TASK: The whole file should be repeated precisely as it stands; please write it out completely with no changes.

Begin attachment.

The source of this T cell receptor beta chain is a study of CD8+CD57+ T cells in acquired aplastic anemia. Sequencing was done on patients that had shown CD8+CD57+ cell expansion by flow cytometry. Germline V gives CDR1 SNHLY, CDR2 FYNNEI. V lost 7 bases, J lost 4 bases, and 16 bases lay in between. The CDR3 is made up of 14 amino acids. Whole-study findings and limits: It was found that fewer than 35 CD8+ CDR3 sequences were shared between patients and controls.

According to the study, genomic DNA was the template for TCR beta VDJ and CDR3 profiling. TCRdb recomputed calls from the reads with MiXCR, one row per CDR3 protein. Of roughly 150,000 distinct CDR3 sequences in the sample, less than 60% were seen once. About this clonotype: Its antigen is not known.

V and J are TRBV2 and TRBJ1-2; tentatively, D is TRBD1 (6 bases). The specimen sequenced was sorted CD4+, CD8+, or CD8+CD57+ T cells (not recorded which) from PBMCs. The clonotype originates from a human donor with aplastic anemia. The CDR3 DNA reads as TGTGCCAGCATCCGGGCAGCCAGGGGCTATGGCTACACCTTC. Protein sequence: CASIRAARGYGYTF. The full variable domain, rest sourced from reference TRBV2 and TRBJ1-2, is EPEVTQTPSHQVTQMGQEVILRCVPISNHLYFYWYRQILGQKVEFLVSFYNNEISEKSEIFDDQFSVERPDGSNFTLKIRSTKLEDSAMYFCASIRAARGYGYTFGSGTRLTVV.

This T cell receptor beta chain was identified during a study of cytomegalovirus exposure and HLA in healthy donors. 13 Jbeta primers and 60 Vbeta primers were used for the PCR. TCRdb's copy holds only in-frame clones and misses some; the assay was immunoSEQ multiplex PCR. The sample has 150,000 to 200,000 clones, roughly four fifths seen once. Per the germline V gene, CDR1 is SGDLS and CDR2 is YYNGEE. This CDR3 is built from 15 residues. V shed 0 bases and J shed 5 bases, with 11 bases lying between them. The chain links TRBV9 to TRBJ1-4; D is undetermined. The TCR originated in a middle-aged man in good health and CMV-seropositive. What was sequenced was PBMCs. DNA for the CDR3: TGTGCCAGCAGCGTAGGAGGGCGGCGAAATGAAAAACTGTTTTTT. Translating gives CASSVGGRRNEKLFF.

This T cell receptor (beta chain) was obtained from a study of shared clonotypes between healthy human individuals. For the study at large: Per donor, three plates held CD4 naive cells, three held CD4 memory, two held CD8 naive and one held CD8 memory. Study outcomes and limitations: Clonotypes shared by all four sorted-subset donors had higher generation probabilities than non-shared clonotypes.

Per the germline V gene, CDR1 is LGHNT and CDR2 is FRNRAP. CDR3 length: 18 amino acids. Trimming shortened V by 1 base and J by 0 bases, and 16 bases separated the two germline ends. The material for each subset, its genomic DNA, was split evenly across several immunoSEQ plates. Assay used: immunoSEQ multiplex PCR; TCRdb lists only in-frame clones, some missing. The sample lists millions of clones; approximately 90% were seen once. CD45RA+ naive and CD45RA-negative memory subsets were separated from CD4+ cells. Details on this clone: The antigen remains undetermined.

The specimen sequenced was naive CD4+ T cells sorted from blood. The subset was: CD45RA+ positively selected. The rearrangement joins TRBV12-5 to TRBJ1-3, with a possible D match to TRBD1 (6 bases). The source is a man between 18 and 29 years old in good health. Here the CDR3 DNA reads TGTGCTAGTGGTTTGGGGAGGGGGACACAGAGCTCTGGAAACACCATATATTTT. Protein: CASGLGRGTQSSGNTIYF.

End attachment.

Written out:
The source of this T cell receptor beta chain is a study of CD8+CD57+ T cells in acquired aplastic anemia. Sequencing was done on patients that had shown CD8+CD57+ cell expansion by flow cytometry. Germline V gives CDR1 SNHLY, CDR2 FYNNEI. V lost 7 bases, J lost 4 bases, and 16 bases lay in between. The CDR3 is made up of 14 amino acids. Whole-study findings and limits: It was found that fewer than 35 CD8+ CDR3 sequences were shared between patients and controls.

According to the study, genomic DNA was the template for TCR beta VDJ and CDR3 profiling. TCRdb recomputed calls from the reads with MiXCR, one row per CDR3 protein. Of roughly 150,000 distinct CDR3 sequences in the sample, less than 60% were seen once. About this clonotype: Its antigen is not known.

V and J are TRBV2 and TRBJ1-2; tentatively, D is TRBD1 (6 bases). The specimen sequenced was sorted CD4+, CD8+, or CD8+CD57+ T cells (not recorded which) from PBMCs. The clonotype originates from a human donor with aplastic anemia. The CDR3 DNA reads as TGTGCCAGCATCCGGGCAGCCAGGGGCTATGGCTACACCTTC. Protein sequence: CASIRAARGYGYTF. The full variable domain, rest sourced from reference TRBV2 and TRBJ1-2, is EPEVTQTPSHQVTQMGQEVILRCVPISNHLYFYWYRQILGQKVEFLVSFYNNEISEKSEIFDDQFSVERPDGSNFTLKIRSTKLEDSAMYFCASIRAARGYGYTFGSGTRLTVV.

This T cell receptor beta chain was identified during a study of cytomegalovirus exposure and HLA in healthy donors. 13 Jbeta primers and 60 Vbeta primers were used for the PCR. TCRdb's copy holds only in-frame clones and misses some; the assay was immunoSEQ multiplex PCR. The sample has 150,000 to 200,000 clones, roughly four fifths seen once. Per the germline V gene, CDR1 is SGDLS and CDR2 is YYNGEE. This CDR3 is built from 15 residues. V shed 0 bases and J shed 5 bases, with 11 bases lying between them. The chain links TRBV9 to TRBJ1-4; D is undetermined. The TCR originated in a middle-aged man in good health and CMV-seropositive. What was sequenced was PBMCs. DNA for the CDR3: TGTGCCAGCAGCGTAGGAGGGCGGCGAAATGAAAAACTGTTTTTT. Translating gives CASSVGGRRNEKLFF.

This T cell receptor (beta chain) was obtained from a study of shared clonotypes between healthy human individuals. For the study at large: Per donor, three plates held CD4 naive cells, three held CD4 memory, two held CD8 naive and one held CD8 memory. Study outcomes and limitations: Clonotypes shared by all four sorted-subset donors had higher generation probabilities than non-shared clonotypes.

Per the germline V gene, CDR1 is LGHNT and CDR2 is FRNRAP. CDR3 length: 18 amino acids. Trimming shortened V by 1 base and J by 0 bases, and 16 bases separated the two germline ends. The material for each subset, its genomic DNA, was split evenly across several immunoSEQ plates. Assay used: immunoSEQ multiplex PCR; TCRdb lists only in-frame clones, some missing. The sample lists millions of clones; approximately 90% were seen once. CD45RA+ naive and CD45RA-negative memory subsets were separated from CD4+ cells. Details on this clone: The antigen remains undetermined.

The specimen sequenced was naive CD4+ T cells sorted from blood. The subset was: CD45RA+ positively selected. The rearrangement joins TRBV12-5 to TRBJ1-3, with a possible D match to TRBD1 (6 bases). The source is a man between 18 and 29 years old in good health. Here the CDR3 DNA reads TGTGCTAGTGGTTTGGGGAGGGGGACACAGAGCTCTGGAAACACCATATATTTT. Protein: CASGLGRGTQSSGNTIYF.